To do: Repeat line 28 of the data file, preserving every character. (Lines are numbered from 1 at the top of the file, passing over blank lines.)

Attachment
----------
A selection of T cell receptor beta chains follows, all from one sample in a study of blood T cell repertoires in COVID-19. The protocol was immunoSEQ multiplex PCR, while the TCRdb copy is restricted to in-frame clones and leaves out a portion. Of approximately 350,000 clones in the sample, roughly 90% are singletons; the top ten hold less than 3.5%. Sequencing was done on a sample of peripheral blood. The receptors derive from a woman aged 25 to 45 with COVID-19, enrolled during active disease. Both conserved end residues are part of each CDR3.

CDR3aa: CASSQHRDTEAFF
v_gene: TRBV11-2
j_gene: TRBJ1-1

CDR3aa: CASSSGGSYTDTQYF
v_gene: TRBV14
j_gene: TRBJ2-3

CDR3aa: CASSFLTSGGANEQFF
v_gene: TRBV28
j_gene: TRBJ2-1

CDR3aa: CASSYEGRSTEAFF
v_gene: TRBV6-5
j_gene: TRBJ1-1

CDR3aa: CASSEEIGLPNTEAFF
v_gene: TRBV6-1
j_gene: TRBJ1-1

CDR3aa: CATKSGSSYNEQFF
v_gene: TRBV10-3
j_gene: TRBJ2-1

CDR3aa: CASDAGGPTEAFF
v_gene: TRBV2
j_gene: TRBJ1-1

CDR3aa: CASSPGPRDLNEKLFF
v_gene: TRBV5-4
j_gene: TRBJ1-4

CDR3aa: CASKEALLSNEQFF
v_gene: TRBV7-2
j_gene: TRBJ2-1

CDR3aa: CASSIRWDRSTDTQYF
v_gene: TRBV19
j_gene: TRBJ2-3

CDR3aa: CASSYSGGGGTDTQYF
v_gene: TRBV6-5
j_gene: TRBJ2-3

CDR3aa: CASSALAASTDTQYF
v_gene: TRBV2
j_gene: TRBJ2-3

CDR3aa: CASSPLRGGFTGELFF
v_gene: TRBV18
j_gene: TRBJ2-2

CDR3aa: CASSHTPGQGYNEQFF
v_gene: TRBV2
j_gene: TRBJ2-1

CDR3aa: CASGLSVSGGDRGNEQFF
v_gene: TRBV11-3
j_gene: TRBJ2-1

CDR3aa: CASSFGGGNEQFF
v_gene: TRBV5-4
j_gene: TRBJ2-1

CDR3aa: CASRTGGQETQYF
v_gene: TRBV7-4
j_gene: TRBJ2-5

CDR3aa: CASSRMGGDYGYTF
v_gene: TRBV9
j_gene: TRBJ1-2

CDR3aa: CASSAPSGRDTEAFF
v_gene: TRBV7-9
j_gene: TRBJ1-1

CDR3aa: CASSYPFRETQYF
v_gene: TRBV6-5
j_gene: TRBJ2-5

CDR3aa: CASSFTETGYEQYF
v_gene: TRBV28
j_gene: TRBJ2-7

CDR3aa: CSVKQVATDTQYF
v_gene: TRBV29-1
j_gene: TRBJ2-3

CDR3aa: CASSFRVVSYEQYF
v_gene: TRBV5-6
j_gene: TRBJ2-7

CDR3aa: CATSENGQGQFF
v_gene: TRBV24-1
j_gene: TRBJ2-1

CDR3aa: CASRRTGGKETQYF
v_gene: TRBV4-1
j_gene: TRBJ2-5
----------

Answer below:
j_gene: TRBJ2-1